The Outfit (1973)
Donald E. Westlake (under the byline Richard Stark) wrote 24 novels about hard-bitten criminal Parker. Many of the Parker books have been adapted into films, but for some reason, none of these films have ever used the name "Parker" for their protagonists. In John Boorman's Point Blank (1967), Lee Marvin was called "Walker"; Jim Brown was "McClain" in The Split (1968); Peter Coyote was "Stone" in Slayground (1983), and Mel Gibson was "Porter" in Payback (1999). There was even a female incarnation of Parker: Anna Karina played "Paula Nelson" in Jean-Luc Godard's Made in USA (1966). Who knows why the various filmmakers decided to change the main character's name from Parker; perhaps they didn't want a hint of any connection to the other (rival studio) films? Or perhaps they were just continuing the tried-and-true Hollywood policy of reckless disregard for the source material. In any case, The Outfit (based off the 3rd Parker novel) continued this trend, with Robert Duvall as Earl Macklin, fresh out of prison and targeted for a hit by the Mob.
Phase IV (1974)
"That spring, we were all watching the events in space and wondering what the final effect would be...when the effect came, it was almost unnoticed, because it happened to such a small and insignificant form of life..."
~ opening narration from Phase IV
The rather misleading and lurid poster.
When the citizens of a small desert town in Arizona begin evacuating their homes due to what seems like an ant invasion, British scientist Dr. Ernest Hubbs (Nigel Davenport), begins investigating. He notices a peculiar phenomenon: different species of ants have suddenly stopped fighting and have begun working together, slowly eliminating their natural predators (like spiders, mantises and lizards) and building strange, towering dirt obelisks.
Intrigued, Hubbs uses government grant funds to build a research dome in the area, and calls in younger mathematics student James Lesko (Michael Murphy) to help find patterns in the ants' unusual behavior. The scientists meet with the only residents still in the region, local farming family the Eldridges. James catches the eye of their winsome granddaughter, Kendra (Lynne Frederick), and Hubbs gives them a government-sanctioned order to move out as soon as possible.
Days go by without any overt activity from the ants, so Hubbs decides to provoke things by blowing up their tower constructions. Needless to say, they respond in a hostile manner. Soon the Eldridges are dead, except for Kendra, who survives the ant attack and is brought into the research dome by James. Their jeep destroyed, all communication lines severed and the dome's air-conditioning units sabotaged, the surviving humans find themselves in a battle of wits against an insect enemy that is not only showing signs of extreme, unnatural intelligence, but seems to be trying to communicate with them.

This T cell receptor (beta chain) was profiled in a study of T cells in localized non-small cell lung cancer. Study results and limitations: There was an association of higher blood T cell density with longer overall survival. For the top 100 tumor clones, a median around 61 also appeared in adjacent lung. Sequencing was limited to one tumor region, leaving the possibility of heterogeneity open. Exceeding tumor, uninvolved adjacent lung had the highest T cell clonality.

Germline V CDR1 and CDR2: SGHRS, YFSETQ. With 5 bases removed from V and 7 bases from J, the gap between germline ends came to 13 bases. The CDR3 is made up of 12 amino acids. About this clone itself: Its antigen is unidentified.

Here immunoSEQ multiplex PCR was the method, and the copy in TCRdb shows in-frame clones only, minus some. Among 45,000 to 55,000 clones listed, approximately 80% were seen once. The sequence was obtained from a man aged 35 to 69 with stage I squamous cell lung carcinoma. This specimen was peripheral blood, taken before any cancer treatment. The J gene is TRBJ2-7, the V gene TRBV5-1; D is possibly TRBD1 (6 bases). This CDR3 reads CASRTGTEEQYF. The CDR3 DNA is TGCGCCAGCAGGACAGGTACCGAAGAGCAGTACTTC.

But to what purpose?
Giant of Marathon (1959)
Inspired by my pal Clayton’s recent reviews of Italian sword-and-sandal films (known as peplums or pepla, from the togas worn by the ancient Romans) at his Claytonology blog, I decided to check out one of the few films of this type in my collection, Giant of Marathon (La battaglia di Maratona, also known as The Battle of Marathon). Expecting some cheesy fun, I was surprised to get quite a respectable historical adventure film, with plenty of romance, intrigue and big-scale, violent action.
For decades, On Her Majesty's Secret Service (hereafter OHMSS), the sixth 007 film and the first without Sean Connery, was treated as the red-headed stepchild of the series. Gradually, over the years, its reputation has increased, until it’s now considered one of the best of all Bond films. I think it’s THE best...and here are some of my reasons why.
It’s made, and set, in the 60s, where Bond belongs